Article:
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5S Organization

By Graphic Products Editorial Staff

5S organization using bins

Workplaces revolve around organization. For example, organization in the workplace is foundational to reducing waste and improving the bottom line. Organization in the workplace improves both safety and quality. And organization in the workplace results in happier more motivated employees. All of these benefits, and more, come from getting the workplace cleaned up and organized.

But, how does this work?

Organization in the Workplace -The Five S's

Five S is a process using five steps that result in organization in the workplace. Five S is easy to do and it does not need to cost a lot. Yet it can deliver huge benefits. The major stumbling block in implementing 5S is that of sustainability – the 5th of the Five S's. While establishing organization in the workplace is a goal that can easily be accomplished, sustaining what was gained requires changing habits and existing work practices, and that can be very difficult.

Introduction to 5S

The fives steps used in a 5S system are:

  1. Sort
  2. Set In Order
  3. Shine
  4. Standardize
  5. Sustain

As we go through a brief description of each of these five steps you'll see how they result in organization in the workplace.

Sort

The first step involves sorting what is useful from what is not needed. Sort and separate the tools you need from the tools you don't need. Sort waste materials from needed materials. Anything that is not needed should be marked with a red tag and placed in collection area for later disposal.

Set in Order

Everything that remains needs to be put away in a appropriate and close-by storage location. Both the materials, tools and supplies to be stored, and the storage locations, should be marked with labels or tags so that it is easy to return them to their proper storage location in the future.

Shine

Now get everything cleaned up. Sweep the floors, wipe leaking oil from machines (and fix the leak), clean tools and pick up scraps and debris. By cleaning up everything, defects, leaks and safety issues become easier to spot and correct.

Standardize

This is an important step that cannot be skipped. Without standardization the next step, "sustain," will be impossible. What "standardize" means is to make the best practices, procedures and methods used to accomplish the first three steps into written standards. This includes defining job responsibilities, integrating 5S principles into regular work activities, and using standardized signs and labels to identify work stations, equipment, tools and storage locations, and to remind workers about both 5S principles and required procedures.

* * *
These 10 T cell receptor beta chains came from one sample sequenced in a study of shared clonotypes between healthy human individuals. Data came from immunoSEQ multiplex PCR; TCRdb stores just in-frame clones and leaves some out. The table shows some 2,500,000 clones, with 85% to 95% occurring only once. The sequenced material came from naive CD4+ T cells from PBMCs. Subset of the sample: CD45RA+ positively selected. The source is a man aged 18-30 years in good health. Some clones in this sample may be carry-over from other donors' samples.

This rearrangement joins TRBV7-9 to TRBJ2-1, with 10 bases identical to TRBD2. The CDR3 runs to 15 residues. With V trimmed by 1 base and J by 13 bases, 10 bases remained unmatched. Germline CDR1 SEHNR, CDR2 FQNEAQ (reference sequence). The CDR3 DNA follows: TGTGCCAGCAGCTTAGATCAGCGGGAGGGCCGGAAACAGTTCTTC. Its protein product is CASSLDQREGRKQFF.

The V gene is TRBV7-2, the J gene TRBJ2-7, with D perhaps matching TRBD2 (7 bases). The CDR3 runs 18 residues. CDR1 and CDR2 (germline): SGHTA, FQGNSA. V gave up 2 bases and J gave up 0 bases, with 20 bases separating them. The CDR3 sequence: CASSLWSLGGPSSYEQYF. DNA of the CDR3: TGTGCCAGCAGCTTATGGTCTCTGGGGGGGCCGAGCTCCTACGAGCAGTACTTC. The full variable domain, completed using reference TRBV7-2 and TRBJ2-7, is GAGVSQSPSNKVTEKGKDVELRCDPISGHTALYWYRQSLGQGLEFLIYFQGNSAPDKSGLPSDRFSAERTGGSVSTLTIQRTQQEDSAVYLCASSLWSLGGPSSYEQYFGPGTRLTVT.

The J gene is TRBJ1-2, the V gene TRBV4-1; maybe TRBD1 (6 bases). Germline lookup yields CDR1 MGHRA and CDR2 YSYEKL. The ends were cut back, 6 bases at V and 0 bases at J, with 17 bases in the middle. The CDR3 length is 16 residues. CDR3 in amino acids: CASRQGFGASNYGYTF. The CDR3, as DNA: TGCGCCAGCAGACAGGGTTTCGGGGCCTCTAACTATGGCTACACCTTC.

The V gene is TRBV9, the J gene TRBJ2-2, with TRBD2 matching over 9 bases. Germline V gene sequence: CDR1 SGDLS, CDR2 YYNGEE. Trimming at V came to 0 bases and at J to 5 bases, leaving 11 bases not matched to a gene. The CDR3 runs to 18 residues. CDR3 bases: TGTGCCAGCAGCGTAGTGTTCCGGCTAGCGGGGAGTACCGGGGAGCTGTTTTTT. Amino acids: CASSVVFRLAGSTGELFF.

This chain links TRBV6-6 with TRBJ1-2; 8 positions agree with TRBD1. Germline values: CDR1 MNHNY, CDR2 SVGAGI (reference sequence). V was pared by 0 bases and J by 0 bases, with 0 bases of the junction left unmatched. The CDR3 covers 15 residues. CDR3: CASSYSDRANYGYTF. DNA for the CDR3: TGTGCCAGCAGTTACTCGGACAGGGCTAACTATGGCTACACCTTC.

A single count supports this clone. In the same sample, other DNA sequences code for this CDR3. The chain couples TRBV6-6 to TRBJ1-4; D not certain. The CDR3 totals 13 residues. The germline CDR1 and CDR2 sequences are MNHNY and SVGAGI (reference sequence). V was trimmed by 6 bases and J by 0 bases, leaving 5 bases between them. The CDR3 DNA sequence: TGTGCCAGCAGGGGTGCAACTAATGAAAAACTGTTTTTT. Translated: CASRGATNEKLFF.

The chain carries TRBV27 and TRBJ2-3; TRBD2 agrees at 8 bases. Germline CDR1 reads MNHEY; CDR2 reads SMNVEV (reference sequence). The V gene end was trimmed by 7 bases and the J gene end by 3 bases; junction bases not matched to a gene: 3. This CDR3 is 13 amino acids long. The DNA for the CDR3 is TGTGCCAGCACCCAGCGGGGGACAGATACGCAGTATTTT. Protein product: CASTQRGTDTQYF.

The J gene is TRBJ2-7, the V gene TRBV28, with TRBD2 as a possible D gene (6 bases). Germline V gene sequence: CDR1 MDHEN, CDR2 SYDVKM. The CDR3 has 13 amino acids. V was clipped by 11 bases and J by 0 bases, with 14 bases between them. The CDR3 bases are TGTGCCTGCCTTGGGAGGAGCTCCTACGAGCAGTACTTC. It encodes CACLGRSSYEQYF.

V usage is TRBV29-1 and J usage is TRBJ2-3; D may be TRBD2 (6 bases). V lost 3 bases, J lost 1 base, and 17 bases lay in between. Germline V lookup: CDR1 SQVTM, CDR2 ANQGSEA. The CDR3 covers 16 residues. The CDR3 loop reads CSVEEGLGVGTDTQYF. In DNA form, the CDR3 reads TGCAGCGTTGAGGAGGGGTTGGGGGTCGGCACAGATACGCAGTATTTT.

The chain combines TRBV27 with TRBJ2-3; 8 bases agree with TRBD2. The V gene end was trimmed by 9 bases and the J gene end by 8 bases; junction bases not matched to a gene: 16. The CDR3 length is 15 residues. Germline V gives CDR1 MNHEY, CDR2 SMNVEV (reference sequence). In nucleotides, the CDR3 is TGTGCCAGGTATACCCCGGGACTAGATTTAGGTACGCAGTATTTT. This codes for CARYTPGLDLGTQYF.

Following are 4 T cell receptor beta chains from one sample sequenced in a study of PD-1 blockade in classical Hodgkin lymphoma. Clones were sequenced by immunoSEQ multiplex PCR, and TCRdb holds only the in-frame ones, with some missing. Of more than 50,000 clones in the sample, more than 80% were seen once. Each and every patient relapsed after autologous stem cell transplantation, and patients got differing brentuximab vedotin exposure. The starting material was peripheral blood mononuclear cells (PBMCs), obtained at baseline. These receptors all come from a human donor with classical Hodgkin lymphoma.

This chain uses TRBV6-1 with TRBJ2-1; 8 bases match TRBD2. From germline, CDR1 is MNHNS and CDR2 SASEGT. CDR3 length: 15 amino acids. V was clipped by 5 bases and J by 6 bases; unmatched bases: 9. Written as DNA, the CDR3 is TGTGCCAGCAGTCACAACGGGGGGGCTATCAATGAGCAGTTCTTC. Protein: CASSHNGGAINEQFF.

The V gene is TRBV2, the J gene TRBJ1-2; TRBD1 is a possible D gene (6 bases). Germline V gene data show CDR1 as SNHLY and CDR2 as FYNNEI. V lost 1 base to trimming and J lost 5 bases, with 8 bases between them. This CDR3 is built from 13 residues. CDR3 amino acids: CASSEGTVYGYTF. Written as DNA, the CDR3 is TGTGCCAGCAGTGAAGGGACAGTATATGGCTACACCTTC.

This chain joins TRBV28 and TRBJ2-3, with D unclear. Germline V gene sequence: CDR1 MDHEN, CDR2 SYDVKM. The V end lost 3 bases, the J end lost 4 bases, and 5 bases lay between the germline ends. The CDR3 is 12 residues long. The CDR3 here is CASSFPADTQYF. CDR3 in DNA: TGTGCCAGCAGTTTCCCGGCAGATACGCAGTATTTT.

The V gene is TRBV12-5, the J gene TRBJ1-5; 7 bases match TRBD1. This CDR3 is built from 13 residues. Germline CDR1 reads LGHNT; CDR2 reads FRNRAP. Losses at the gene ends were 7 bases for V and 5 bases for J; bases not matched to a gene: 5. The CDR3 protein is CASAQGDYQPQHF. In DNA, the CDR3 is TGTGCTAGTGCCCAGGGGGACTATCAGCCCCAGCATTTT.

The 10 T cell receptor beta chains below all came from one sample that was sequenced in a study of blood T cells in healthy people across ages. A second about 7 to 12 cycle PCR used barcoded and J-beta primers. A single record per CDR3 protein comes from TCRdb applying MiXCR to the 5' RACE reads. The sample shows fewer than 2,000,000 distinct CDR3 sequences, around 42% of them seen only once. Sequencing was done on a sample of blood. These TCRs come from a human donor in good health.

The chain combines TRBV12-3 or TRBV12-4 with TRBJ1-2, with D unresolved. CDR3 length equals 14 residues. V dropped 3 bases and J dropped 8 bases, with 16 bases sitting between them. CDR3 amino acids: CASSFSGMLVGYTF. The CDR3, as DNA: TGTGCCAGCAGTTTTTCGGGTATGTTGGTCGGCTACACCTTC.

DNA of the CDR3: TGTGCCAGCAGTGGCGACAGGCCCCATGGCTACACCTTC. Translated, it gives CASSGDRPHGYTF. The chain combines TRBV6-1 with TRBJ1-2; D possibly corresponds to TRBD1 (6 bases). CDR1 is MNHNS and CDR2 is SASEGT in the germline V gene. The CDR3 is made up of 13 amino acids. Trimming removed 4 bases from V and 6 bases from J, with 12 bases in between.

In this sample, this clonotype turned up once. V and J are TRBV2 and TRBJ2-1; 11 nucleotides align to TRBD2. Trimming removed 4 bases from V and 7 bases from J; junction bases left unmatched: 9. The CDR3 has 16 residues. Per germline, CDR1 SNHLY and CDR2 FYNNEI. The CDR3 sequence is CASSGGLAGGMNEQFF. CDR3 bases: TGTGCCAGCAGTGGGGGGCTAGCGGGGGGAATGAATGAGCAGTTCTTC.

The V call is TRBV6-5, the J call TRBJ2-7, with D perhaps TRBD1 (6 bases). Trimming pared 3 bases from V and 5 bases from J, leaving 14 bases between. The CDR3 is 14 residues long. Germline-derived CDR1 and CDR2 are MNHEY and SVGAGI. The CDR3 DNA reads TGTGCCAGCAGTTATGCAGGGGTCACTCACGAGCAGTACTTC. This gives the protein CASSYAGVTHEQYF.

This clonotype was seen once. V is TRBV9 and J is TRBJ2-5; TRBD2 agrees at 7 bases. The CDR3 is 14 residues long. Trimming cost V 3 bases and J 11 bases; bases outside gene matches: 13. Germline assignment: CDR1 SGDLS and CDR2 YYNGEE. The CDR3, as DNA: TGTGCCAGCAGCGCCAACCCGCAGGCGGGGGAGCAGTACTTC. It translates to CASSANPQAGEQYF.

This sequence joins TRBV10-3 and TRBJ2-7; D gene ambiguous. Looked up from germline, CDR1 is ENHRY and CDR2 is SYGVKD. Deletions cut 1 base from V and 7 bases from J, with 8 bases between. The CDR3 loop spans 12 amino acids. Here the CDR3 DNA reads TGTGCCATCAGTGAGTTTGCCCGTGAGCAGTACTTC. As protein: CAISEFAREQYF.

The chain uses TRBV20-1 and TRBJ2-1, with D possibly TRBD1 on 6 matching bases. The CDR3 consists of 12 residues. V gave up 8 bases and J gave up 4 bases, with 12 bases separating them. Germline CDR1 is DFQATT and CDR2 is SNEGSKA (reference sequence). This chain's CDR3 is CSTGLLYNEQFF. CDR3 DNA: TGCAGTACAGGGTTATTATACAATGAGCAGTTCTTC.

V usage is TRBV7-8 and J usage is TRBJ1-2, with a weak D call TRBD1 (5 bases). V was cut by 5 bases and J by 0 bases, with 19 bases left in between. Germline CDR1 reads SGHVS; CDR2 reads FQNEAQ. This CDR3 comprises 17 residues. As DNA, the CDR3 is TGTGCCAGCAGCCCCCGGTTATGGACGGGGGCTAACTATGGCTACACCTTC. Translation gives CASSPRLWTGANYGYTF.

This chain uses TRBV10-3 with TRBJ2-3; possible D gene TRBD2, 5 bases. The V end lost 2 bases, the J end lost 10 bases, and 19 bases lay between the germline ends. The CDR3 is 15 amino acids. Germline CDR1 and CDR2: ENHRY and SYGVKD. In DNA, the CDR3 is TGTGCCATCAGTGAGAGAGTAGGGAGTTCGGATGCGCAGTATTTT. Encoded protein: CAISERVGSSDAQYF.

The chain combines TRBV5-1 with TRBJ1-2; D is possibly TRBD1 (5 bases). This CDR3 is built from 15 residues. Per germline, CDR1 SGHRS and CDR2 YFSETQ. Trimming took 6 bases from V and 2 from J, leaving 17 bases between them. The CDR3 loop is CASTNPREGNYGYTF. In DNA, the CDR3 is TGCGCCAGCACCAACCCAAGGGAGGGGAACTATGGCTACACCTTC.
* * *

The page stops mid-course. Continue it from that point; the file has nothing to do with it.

Sustain

This is the hardest step. Most organizations go through the first three steps m and sometimes the first four steps, and leave it at that. Everything gets cleaned up and organized, but it doesn't last. And there are no measurable benefits. Five S is judged to be a failure and it's time to move on to the next thing.

This fifth "S" is critical. The changes that were made require effort to sustain them. Sustain means to develop new habits that involve properly following 5S procedures. Sustain means to monitor what is happening, and taking corrective action whenever behavior starts to drift away from the desired behavior. Sustain means to go back to the beginning and go through the five steps of 5S again, identifying additional corrective actions that need to be taken.

Sustaining 5S requires management commitment. For example, time might be needed for employee training. Or an investment in storage cabinets, cleaning supplies, or even doing capital repairs or improvements to the building may be necessary. These typically require management involvement and approval.

Organization in the Workplace - A Visual Workplace

Make sustaining 5S as simple and easy as possible by making your workplace a visual workplace. What this means is that signs and labels are used to visually communicate information that helps sustain 5S. A common example is that of a shadow board for tools. The shape of each tool is shown by a label cut in the shape of the tool's shadow. The labels are color coded by location and a color coded label is applied to every tool. Simply based on the tool's shape, and the color of the label, it's simple to return the tool to its proper storage location.

In addition, the labels on the tools can include a barcode, text, or diagrams. For example, operating instructions can be included on power tools.

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